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Plant Physiol. 2019 Mar 1. pii: pp.01076.2018. doi: 10.1104/pp.18.01076. [Epub ahead of print]

A simple method for measuring apoplast hydration and collecting apoplast.

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The Ohio State University CITY: Columbus STATE: Ohio POSTAL_CODE: 43210 United States Of America [US].
The Ohio State University CITY: Columbus STATE: Ohio United States Of America [US].
University of North Texas CITY: Denton STATE: Texas POSTAL_CODE: 76201 United States Of America [US].
Ohio State University CITY: Columbus STATE: Ohio POSTAL_CODE: 43210 United States Of America [US]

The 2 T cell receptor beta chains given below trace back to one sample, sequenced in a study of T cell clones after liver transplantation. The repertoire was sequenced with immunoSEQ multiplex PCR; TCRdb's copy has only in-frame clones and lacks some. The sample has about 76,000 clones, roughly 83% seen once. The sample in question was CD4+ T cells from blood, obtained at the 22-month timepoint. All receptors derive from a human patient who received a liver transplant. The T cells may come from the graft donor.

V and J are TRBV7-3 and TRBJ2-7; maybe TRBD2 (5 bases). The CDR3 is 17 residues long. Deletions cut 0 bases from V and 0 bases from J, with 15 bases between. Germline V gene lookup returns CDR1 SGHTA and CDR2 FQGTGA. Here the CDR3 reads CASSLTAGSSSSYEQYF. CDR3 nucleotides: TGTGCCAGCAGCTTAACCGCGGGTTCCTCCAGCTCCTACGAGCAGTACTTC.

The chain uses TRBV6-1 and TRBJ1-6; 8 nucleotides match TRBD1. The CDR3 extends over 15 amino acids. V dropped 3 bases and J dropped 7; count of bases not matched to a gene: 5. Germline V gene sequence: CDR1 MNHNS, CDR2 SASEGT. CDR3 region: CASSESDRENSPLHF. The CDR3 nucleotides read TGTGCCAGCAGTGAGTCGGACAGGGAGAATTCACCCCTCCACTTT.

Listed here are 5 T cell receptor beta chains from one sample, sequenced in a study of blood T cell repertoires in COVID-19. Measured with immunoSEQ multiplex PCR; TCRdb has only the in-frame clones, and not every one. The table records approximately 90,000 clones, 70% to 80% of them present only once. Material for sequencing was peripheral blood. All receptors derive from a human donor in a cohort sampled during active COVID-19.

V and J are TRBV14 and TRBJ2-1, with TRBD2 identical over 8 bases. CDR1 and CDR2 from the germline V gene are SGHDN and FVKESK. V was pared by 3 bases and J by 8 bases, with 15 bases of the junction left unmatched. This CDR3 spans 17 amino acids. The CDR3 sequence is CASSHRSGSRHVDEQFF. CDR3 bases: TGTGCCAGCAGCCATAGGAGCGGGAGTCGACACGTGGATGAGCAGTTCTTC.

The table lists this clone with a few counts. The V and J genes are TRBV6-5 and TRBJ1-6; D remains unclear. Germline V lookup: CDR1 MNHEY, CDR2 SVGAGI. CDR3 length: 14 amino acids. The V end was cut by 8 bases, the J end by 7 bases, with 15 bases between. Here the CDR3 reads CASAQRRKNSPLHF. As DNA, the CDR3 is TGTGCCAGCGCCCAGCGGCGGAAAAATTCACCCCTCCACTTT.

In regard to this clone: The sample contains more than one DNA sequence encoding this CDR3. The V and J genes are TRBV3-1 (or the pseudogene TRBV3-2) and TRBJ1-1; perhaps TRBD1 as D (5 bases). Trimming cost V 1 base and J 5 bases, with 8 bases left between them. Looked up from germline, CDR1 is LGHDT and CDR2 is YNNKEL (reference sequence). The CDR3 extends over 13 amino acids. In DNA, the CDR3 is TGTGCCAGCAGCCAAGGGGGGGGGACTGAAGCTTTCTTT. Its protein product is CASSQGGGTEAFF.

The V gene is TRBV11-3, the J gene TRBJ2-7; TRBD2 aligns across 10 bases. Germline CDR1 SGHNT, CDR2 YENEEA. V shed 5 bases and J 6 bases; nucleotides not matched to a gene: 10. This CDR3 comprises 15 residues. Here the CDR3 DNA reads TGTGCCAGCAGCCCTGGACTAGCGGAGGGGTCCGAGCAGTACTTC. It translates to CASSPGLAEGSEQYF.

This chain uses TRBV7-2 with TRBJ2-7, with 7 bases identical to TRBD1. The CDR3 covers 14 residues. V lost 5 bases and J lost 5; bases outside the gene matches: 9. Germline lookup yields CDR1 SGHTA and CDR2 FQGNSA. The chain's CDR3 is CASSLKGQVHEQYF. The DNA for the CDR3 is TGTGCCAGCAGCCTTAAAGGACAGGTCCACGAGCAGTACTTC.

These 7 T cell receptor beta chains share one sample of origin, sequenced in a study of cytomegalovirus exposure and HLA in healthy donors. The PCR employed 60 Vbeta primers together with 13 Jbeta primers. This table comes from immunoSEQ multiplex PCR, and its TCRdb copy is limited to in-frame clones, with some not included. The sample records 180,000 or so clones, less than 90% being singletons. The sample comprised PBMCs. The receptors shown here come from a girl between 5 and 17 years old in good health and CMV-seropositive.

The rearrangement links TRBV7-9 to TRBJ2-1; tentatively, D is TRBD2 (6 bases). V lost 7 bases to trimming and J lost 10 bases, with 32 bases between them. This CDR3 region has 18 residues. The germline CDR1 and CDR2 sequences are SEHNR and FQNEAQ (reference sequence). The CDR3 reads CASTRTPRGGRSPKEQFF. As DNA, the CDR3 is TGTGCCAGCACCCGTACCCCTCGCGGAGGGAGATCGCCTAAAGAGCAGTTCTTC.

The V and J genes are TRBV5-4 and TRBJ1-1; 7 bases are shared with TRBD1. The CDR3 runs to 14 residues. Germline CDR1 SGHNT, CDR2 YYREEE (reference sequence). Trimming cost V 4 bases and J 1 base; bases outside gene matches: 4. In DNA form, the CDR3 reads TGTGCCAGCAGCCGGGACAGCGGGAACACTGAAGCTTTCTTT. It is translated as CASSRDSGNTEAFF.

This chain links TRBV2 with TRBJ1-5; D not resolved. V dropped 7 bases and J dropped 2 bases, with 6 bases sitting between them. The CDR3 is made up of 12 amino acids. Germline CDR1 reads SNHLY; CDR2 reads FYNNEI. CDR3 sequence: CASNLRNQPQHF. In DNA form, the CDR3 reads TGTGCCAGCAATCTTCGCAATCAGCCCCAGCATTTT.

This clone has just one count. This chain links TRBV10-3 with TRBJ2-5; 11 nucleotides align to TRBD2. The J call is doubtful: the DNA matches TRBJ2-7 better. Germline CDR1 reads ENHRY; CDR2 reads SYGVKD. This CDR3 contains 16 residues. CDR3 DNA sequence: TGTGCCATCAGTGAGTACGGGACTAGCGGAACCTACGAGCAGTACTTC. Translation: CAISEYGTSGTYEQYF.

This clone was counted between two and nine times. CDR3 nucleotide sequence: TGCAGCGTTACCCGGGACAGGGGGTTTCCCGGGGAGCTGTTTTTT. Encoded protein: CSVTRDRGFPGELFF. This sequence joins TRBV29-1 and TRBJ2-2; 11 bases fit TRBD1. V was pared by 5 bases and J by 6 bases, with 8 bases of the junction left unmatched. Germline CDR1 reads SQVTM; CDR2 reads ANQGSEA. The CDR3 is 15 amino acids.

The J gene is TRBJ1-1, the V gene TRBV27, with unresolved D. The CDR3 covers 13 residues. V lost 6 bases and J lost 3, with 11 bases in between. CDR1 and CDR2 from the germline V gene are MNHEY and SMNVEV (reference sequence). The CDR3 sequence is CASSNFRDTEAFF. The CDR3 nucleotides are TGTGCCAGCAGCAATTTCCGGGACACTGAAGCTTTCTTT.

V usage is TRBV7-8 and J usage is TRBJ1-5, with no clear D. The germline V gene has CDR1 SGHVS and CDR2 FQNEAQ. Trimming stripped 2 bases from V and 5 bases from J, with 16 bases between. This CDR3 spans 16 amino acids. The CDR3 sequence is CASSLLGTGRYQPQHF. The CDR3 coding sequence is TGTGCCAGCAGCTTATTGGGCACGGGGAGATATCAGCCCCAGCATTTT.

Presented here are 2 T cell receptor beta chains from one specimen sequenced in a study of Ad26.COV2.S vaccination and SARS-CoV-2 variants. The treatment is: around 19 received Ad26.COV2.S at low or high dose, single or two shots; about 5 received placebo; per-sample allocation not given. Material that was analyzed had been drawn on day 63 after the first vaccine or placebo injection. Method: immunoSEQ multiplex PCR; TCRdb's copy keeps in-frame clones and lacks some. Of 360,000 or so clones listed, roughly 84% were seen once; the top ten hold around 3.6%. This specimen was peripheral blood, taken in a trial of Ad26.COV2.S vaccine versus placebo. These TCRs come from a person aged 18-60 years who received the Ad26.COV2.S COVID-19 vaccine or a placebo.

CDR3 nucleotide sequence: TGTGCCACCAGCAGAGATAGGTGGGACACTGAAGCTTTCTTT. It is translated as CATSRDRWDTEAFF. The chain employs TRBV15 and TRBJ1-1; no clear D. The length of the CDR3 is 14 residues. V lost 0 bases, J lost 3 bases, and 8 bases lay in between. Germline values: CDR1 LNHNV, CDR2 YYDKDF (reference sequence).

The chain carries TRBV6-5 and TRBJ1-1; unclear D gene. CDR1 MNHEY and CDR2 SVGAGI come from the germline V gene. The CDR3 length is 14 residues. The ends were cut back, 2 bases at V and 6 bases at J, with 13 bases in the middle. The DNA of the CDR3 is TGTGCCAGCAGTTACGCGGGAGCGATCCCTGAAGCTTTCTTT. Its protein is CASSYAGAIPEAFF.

The plant leaf apoplast is a dynamic environment subject to a variety of both internal and external stimuli. In addition to being a conduit for water vapor and gas exchange involved in transpiration and photosynthesis, the apoplast also accumulates many nutrients transported from the soil as well as those produced through photosynthesis. The internal leaf also provides a protective environment for endophytic and pathogenic microbes alike. Given the diverse array of physiological processes occurring in the apoplast, it is expedient to develop methods to study its contents. Many established methods rely on vacuum infiltration of an apoplast wash solution followed by centrifugation. In this study, we describe a refined method optimized for maize (Zea mays) seedling leaves, which not only provides a simple procedure for obtaining apoplast fluid, but also allows direct calculation of apoplast hydration at the time of harvest for every sample. In addition, we describe an abbreviated method for estimating apoplast hydration if the full apoplast extraction is not necessary. Finally, we show the applicability of this optimized apoplast extraction procedure for plants infected with the maize pathogen Pantoea stewartii subsp. stewartii, including the efficient isolation of bacteria previously residing in the apoplast. The approaches to establishing this method should make it generally applicable to other types of plants.

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